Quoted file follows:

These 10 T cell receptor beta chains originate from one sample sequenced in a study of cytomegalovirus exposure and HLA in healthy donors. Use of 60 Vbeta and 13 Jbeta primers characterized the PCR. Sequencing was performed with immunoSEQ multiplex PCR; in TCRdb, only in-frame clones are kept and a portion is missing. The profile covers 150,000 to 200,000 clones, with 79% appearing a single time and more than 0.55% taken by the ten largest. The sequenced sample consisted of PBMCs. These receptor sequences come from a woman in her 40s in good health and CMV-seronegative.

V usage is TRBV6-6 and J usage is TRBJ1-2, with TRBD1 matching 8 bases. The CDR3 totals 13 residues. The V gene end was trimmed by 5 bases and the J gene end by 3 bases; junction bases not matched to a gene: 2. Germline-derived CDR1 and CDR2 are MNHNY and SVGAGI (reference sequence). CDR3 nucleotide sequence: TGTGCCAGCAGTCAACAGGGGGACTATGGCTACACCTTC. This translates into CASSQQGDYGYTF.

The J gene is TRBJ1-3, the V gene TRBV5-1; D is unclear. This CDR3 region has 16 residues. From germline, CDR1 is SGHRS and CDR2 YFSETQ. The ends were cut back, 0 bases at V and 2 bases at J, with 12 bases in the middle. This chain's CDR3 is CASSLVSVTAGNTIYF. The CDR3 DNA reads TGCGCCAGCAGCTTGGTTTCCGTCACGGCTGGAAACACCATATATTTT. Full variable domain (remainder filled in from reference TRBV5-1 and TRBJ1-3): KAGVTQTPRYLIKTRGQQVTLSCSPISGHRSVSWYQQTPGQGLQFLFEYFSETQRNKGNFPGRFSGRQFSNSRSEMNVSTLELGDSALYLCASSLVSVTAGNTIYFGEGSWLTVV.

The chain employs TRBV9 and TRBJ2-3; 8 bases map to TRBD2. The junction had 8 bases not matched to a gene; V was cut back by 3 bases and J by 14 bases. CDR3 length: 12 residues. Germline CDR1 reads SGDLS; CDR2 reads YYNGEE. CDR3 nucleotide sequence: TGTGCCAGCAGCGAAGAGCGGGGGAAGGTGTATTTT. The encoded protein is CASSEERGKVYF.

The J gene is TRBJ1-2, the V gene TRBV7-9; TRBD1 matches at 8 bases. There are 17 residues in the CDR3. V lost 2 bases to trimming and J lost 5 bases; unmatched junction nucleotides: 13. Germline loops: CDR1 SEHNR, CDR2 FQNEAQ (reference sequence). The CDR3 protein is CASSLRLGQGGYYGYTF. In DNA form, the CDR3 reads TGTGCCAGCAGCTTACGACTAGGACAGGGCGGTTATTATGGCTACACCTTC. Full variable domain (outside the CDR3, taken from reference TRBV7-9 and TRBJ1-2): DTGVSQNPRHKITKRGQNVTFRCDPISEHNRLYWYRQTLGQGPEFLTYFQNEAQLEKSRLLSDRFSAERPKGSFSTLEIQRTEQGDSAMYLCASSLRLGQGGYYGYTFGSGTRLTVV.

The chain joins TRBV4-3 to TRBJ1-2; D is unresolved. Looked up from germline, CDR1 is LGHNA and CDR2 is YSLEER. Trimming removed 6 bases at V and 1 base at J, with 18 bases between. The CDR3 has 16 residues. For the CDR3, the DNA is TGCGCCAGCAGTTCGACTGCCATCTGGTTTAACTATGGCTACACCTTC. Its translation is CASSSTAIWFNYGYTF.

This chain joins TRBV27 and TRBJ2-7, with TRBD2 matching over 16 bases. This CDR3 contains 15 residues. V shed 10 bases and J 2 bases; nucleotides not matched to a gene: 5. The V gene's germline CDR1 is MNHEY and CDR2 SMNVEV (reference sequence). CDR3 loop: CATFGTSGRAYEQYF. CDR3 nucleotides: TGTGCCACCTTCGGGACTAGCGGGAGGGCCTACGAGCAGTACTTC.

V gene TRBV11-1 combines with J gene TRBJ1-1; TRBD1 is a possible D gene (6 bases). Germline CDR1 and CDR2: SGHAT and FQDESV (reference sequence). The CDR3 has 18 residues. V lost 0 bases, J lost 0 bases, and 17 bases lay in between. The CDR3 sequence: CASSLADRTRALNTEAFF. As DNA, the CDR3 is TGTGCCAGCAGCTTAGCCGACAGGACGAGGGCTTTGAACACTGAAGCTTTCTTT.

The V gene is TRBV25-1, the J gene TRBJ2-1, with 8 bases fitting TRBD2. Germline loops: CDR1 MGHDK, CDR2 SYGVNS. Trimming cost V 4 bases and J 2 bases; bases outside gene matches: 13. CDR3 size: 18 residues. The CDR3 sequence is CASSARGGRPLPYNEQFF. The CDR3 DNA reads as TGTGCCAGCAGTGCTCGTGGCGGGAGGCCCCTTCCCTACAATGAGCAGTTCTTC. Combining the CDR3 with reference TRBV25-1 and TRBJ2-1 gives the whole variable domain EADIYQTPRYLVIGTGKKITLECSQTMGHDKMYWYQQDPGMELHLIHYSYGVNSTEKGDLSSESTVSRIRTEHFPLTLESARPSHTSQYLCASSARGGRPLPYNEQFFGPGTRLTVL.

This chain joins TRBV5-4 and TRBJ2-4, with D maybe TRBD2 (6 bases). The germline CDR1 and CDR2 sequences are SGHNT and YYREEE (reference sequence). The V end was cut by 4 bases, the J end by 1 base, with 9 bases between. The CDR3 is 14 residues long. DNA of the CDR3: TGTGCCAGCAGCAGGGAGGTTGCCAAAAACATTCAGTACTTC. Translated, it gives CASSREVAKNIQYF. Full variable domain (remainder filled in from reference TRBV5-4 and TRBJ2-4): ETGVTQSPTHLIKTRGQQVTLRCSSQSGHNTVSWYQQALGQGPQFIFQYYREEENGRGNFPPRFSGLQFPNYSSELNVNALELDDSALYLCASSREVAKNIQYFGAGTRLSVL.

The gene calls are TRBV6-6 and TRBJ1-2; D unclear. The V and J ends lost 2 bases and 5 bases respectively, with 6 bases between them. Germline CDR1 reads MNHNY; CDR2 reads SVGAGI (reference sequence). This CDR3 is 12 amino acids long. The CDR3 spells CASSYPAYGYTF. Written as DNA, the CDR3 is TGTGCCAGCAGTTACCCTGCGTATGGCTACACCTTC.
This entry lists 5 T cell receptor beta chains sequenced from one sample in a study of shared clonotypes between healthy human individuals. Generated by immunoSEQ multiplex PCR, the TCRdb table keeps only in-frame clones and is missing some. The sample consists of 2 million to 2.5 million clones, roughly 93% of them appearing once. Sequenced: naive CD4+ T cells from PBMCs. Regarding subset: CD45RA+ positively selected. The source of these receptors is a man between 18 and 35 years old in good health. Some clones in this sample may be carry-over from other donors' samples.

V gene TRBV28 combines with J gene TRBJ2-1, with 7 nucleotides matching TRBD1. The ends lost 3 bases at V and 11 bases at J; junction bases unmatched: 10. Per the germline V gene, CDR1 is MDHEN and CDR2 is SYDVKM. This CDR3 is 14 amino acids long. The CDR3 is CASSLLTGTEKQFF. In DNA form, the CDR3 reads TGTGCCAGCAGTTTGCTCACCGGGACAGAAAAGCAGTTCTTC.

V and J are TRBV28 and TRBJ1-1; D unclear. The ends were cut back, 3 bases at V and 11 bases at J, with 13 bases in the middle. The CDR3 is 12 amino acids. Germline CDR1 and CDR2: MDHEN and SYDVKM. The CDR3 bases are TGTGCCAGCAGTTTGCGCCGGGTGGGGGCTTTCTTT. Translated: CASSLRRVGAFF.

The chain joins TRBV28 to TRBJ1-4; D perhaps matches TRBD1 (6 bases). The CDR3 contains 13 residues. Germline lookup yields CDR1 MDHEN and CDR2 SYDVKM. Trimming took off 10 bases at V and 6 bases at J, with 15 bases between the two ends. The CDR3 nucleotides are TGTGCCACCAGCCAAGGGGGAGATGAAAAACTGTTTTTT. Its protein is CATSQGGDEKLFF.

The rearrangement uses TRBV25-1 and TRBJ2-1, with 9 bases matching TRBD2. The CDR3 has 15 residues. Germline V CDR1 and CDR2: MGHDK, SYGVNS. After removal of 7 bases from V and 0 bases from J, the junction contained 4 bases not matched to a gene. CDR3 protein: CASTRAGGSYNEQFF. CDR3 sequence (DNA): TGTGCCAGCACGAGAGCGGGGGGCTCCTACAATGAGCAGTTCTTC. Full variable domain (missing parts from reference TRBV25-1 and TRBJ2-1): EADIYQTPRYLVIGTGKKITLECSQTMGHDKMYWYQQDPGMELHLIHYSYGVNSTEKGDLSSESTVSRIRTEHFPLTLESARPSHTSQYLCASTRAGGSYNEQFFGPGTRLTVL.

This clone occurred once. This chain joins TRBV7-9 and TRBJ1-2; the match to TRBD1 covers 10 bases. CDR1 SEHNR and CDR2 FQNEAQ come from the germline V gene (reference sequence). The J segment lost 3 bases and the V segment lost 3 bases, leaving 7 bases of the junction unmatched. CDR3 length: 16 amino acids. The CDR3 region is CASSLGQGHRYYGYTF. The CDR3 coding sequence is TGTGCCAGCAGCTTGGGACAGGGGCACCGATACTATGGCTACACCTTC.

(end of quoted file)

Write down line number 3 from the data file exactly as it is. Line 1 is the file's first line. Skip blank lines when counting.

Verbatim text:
The J gene is TRBJ1-3, the V gene TRBV5-1; D is unclear. This CDR3 region has 16 residues. From germline, CDR1 is SGHRS and CDR2 YFSETQ. The ends were cut back, 0 bases at V and 2 bases at J, with 12 bases in the middle. This chain's CDR3 is CASSLVSVTAGNTIYF. The CDR3 DNA reads TGCGCCAGCAGCTTGGTTTCCGTCACGGCTGGAAACACCATATATTTT. Full variable domain (remainder filled in from reference TRBV5-1 and TRBJ1-3): KAGVTQTPRYLIKTRGQQVTLSCSPISGHRSVSWYQQTPGQGLQFLFEYFSETQRNKGNFPGRFSGRQFSNSRSEMNVSTLELGDSALYLCASSLVSVTAGNTIYFGEGSWLTVV.